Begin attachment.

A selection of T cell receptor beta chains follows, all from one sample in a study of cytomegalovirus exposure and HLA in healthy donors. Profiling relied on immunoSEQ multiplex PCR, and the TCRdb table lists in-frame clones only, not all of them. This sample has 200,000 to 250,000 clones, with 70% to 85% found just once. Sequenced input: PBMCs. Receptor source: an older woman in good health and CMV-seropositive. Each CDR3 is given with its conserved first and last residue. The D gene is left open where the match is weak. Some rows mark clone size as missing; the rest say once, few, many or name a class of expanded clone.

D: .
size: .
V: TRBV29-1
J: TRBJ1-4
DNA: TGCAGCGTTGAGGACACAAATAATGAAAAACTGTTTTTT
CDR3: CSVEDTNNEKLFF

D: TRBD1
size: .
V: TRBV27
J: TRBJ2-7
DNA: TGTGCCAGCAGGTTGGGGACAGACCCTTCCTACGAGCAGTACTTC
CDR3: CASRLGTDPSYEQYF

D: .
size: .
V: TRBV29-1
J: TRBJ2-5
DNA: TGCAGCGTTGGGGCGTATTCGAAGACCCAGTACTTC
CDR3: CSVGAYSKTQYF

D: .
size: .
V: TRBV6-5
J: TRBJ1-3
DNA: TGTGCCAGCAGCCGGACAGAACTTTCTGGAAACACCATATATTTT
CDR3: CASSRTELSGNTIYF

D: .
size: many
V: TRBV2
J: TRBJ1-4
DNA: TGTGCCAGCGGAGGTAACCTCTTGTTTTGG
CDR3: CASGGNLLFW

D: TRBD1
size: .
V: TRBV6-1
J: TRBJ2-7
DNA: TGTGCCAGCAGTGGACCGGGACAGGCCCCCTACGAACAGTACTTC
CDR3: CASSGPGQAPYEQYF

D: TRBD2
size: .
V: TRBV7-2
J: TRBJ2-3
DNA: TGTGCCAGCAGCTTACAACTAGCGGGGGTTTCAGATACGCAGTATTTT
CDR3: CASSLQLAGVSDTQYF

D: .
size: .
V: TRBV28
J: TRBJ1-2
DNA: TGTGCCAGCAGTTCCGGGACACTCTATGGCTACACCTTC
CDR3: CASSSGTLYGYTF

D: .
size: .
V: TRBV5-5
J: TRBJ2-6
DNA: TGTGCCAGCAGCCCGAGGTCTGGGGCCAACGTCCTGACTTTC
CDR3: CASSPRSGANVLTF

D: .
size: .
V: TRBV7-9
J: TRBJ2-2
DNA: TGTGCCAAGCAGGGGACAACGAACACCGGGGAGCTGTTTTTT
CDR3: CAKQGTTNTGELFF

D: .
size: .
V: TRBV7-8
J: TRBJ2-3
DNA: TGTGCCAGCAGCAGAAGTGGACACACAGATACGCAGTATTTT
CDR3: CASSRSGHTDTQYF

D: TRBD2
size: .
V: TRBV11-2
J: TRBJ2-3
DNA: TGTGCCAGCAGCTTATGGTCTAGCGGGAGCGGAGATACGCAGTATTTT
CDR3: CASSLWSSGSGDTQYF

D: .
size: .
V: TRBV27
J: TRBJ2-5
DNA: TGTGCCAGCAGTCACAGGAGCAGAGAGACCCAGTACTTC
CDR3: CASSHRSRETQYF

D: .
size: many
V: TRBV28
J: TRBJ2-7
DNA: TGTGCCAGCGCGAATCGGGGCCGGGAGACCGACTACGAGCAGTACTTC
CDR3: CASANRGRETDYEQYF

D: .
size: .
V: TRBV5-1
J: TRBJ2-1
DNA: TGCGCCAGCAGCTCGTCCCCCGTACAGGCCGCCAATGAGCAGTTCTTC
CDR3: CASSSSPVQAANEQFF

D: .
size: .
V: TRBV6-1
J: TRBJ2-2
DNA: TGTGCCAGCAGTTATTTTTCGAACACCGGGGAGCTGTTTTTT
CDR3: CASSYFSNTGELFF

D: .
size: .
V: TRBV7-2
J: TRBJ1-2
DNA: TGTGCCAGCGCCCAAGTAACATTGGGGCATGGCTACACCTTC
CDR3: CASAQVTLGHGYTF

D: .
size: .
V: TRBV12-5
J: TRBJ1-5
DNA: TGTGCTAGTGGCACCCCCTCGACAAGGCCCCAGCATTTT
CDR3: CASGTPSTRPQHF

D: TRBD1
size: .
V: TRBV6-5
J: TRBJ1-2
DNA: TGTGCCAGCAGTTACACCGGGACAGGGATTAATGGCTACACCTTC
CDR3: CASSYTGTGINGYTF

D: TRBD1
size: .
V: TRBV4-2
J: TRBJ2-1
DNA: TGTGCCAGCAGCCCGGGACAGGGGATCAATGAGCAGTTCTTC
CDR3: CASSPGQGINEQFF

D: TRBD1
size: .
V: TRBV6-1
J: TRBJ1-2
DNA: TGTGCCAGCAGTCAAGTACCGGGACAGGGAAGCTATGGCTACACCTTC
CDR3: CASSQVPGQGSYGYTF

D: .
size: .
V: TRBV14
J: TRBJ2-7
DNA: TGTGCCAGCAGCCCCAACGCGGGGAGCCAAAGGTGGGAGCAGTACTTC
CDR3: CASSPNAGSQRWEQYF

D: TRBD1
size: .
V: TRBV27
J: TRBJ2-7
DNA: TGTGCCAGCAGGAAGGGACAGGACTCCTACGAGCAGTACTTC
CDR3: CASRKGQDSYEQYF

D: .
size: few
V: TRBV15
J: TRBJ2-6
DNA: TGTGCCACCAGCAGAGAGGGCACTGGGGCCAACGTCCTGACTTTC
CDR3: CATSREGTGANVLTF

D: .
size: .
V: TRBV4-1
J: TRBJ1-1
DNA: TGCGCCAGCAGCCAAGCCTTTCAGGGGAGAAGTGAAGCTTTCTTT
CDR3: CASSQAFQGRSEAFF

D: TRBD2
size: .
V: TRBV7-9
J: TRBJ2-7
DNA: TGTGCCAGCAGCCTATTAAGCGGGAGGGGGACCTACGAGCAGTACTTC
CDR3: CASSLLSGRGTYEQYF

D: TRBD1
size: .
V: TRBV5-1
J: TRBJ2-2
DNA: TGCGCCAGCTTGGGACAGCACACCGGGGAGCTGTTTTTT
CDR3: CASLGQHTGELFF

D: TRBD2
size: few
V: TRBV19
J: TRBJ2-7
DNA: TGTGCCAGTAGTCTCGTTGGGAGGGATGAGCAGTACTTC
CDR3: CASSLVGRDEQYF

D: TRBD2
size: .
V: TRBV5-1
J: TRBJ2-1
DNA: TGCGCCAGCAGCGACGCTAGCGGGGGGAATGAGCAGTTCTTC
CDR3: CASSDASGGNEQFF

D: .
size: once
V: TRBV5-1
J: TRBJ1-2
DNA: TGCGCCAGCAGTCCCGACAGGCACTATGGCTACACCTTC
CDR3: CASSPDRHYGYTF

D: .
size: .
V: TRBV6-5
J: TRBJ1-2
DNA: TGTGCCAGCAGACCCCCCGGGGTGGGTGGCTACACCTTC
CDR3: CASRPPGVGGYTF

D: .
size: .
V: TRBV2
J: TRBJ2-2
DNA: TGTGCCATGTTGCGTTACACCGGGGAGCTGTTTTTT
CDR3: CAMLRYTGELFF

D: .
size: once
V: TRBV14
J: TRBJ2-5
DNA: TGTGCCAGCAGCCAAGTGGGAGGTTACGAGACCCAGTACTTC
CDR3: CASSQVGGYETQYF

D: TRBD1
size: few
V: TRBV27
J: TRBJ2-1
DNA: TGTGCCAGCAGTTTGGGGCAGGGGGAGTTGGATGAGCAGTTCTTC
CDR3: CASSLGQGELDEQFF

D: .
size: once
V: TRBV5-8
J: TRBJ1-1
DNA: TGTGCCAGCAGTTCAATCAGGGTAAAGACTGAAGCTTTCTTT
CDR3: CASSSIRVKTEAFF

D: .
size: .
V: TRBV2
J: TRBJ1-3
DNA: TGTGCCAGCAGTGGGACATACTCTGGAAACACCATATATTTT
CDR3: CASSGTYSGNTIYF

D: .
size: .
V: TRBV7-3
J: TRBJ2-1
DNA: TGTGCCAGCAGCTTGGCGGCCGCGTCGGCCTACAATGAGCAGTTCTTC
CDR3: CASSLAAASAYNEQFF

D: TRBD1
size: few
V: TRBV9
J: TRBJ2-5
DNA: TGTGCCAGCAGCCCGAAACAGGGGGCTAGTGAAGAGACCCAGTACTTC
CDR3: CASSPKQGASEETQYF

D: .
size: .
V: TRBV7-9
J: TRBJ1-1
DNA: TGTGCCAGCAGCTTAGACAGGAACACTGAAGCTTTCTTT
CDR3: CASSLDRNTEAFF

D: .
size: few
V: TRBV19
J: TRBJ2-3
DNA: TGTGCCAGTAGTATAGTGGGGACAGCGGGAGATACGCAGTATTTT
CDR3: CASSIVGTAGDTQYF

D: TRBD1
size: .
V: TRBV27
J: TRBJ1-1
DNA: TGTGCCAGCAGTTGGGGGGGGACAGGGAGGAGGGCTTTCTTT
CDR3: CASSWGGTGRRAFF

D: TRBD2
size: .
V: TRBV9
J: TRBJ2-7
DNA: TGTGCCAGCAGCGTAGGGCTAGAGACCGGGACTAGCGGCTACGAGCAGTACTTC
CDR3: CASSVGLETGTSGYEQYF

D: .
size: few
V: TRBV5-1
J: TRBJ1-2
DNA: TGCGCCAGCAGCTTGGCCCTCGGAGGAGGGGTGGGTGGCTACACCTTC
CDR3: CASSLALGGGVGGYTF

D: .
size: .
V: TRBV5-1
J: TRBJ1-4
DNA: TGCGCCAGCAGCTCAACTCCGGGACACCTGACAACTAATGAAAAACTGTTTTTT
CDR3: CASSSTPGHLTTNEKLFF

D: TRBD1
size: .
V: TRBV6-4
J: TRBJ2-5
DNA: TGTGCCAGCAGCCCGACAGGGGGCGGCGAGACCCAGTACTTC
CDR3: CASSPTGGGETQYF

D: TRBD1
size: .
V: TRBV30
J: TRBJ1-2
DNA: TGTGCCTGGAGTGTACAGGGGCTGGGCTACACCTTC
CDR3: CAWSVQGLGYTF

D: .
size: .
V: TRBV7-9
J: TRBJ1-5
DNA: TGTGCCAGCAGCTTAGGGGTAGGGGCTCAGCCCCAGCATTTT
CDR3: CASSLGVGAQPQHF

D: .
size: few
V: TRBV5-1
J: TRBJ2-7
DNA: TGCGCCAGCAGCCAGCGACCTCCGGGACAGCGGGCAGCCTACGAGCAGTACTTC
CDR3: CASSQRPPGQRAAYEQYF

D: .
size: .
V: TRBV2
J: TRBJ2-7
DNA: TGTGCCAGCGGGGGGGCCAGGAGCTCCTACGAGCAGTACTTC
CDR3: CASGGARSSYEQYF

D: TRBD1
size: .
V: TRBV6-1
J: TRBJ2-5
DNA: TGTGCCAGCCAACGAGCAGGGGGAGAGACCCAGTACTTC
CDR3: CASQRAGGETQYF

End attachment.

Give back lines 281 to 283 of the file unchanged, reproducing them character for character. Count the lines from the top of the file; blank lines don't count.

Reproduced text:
J: TRBJ1-5
DNA: TGTGCCAGCAGCTTAGGGGTAGGGGCTCAGCCCCAGCATTTT
CDR3: CASSLGVGAQPQHF